That's when CJ realizes: she's one of the nags. Like Amy and Andy and Jordan and Abbey, she is one of the women whose opinion will be heeded not for its merit though its merit is great but to shut her up. She pictures Nancy sitting in a room with Josh and Toby and Leo and the President, feet propped on a chair, chomping on an enormous unlit cigar, scratching her stomach, and saying, "Yeah, CJ had me by the short ones on this. My God, that woman can *whine.*"

Of course this will not be, because, no matter what her detractors say, Nancy McNally is all woman, and these are the bastions of men.

She will have to come home to CJ, night after night, and listen to very wise words that will sound like nagging. She will come home later and later every night, and CJ, if she doesn't want to become a doormat, will yell at her about that, too, until the night that Nancy simply won't come home at all.

They won't discuss it. They will never officially break up, because, in the strictest sense of the word, they were never officially together. CJ will simply pack Nancy's things (that oh, so small number of things left behind in CJ's apartment) in a box and mail it to 'Dr. McNally' with no return address. They will still meet in the halls of the White House, and at meetings in the Oval Office. Toby will remark that things seem strained between them and ask if everything is okay, and she will say, "Sure." Because he never knew they were lovers and will therefore be able to see no reason why things should be strained between them, he will see no reason to disbelieve her. And if CJ loses a little weight, looks a little pale, has dark circles under her eyes, well, the refugee/waif look is in this year. After a while, she will begin to see Nancy around D.C. with one of the Situation Room women CJ could never picture, a woman who understands and believes in the Uniform Code, and CJ, maybe, will allow herself to lean on Carol more than she's been willing to in the past.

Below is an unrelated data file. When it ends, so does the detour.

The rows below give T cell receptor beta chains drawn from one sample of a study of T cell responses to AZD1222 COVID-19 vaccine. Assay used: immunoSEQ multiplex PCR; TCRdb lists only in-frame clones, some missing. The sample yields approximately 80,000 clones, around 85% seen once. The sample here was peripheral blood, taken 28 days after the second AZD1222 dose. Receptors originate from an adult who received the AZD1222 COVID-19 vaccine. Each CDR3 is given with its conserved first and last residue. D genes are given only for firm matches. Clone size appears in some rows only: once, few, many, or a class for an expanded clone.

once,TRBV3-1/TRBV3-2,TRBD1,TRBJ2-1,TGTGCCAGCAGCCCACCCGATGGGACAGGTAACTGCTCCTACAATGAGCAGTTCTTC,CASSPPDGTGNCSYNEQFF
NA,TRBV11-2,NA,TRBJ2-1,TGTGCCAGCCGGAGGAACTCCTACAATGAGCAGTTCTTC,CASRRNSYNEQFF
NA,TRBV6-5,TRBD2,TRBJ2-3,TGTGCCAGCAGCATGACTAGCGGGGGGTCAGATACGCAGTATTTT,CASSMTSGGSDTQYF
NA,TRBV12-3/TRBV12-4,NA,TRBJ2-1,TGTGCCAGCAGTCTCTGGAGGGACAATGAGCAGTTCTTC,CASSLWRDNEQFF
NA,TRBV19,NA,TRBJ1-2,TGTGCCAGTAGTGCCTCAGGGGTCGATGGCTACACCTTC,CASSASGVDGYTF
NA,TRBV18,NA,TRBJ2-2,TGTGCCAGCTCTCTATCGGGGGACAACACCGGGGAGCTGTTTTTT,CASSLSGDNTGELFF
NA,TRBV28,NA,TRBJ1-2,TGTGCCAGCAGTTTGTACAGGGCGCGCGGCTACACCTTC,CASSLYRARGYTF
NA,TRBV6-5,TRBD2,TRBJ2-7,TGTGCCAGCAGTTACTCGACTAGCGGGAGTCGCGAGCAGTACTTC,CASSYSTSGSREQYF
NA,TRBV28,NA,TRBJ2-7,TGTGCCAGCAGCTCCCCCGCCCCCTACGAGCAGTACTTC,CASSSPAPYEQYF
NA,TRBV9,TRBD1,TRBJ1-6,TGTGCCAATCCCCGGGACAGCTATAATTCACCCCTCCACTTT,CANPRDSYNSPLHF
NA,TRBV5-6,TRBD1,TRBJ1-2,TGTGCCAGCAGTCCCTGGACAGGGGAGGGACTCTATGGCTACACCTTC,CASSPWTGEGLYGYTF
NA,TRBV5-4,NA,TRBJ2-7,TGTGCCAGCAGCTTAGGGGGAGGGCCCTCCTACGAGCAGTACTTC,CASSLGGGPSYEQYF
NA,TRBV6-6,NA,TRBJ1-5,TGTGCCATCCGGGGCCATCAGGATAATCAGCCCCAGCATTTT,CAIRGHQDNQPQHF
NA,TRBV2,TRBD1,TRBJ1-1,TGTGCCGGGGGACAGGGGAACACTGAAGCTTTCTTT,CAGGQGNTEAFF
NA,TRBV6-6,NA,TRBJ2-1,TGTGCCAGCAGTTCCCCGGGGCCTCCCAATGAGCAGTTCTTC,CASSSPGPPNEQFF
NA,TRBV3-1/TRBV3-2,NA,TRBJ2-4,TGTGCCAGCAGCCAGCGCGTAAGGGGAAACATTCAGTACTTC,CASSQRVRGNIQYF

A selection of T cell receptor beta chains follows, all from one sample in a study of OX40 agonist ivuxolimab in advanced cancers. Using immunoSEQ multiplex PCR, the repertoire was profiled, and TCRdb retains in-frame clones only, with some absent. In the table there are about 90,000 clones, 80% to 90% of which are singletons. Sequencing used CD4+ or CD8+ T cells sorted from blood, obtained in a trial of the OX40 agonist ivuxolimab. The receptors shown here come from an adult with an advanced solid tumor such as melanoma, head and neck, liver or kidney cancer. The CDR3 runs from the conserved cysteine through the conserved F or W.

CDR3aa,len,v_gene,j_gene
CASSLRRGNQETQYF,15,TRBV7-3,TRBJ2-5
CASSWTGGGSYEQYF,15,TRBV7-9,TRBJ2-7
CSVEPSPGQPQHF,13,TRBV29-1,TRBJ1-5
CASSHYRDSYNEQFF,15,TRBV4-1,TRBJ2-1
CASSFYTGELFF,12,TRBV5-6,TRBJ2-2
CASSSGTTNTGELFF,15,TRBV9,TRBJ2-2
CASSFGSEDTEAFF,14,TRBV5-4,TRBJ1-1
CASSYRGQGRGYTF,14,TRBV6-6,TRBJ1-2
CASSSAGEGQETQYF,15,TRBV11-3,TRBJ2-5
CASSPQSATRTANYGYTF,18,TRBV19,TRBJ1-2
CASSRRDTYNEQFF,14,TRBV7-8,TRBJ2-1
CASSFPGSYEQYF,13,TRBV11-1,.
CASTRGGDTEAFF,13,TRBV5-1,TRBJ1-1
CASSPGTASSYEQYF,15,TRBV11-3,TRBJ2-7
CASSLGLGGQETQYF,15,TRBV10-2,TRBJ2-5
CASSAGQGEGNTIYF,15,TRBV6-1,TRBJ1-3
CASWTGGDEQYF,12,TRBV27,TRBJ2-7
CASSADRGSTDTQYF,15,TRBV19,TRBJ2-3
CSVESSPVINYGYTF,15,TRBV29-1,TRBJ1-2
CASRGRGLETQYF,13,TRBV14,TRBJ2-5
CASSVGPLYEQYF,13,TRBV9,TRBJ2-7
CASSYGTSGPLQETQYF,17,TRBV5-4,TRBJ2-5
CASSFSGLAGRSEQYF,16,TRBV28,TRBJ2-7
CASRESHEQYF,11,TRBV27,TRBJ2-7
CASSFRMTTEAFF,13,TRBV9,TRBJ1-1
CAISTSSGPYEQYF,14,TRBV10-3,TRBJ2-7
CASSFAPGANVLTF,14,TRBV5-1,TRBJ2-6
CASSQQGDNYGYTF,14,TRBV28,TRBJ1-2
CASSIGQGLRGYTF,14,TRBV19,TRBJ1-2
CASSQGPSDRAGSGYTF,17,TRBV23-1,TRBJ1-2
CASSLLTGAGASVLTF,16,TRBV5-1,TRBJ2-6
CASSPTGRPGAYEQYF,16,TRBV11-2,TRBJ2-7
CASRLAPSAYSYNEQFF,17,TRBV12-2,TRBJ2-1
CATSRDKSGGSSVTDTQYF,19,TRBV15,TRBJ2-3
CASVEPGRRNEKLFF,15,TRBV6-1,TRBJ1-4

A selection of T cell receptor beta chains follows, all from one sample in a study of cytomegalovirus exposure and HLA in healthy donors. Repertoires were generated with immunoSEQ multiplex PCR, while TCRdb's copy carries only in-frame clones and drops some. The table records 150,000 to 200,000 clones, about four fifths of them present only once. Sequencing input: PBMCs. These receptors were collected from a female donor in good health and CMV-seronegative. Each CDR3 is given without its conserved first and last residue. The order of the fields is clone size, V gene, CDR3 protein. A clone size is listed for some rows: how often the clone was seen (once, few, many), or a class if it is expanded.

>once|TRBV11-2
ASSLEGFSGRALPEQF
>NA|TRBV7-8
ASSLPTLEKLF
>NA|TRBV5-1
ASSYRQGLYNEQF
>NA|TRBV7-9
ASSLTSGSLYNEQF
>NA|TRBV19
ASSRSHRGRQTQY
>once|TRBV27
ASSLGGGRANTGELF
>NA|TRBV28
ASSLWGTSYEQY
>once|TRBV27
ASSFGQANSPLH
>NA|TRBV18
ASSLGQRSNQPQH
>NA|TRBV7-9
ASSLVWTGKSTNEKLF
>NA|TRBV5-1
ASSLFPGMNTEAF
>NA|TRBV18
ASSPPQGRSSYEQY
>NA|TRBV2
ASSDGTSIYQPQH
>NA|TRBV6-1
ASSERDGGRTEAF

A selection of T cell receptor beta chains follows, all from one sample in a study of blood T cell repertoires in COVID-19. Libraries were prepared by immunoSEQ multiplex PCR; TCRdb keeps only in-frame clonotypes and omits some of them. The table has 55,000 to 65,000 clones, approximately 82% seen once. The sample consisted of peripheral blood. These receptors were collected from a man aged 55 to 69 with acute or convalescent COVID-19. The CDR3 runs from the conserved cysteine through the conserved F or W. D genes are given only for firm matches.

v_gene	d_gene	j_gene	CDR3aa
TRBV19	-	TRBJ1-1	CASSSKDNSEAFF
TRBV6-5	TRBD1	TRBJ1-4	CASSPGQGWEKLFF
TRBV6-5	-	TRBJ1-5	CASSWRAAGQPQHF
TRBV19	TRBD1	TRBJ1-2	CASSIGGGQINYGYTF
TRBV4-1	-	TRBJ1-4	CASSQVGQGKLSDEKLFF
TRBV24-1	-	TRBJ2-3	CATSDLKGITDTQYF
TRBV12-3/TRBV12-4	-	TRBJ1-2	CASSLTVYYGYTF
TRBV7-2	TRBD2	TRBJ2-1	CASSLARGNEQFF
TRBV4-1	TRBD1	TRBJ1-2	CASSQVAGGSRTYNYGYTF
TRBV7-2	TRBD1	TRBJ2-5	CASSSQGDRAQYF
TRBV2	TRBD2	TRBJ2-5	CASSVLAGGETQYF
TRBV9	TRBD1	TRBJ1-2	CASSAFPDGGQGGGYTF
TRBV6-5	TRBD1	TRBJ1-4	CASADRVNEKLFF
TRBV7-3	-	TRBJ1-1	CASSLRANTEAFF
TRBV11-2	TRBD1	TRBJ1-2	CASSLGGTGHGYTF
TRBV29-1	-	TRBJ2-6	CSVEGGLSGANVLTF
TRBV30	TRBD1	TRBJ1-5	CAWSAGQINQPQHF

CJ understands all of this. If it will help Vicky Hilton, she'll do it anyway. Not because she feels noble, or inflamed to action by this cause. She feels sickened by this cause and thinks that Vicky Hilton should tell the United States Armed Forces exactly where to shove their Uniform Code. She does it because, after all, she is a powerful woman in Washington. "Doesn't the blatant double-standard here bother you at *all*?"

Laughing hoarsely, Nancy scrubs at her face with her hand and sets her glass on the desk. "It bothers me all over the place, CJ. But we have to apply the rules in the same manner to everyone-"

"And when you start to *do* that, I'll be the first in line to shake your hand. My God." CJ shakes her head. "The hypocrisy of the situation sets my teeth on edge. When you're ready to start following your own advice, you be sure come let me know."

They smile grimly at each other. "I have a lot of work to do," Nancy says.

CJ nods. "What time do you think I'll see you tonight?"

Frowning, Nancy looks down at her desk not at the pile of work, but at her drink. "Not until really late. In fact, you'll probably be asleep by the time I get out of here."

CJ blinks. "Tomorrow, then," she says. She stands and leaves the office, and neither one says good-bye.

She hasn't expected it to happen this soon, or this fast. She hasn't expected to be measuring the time remaining in her relationship against the melting time of ice cubes in a glass of scotch.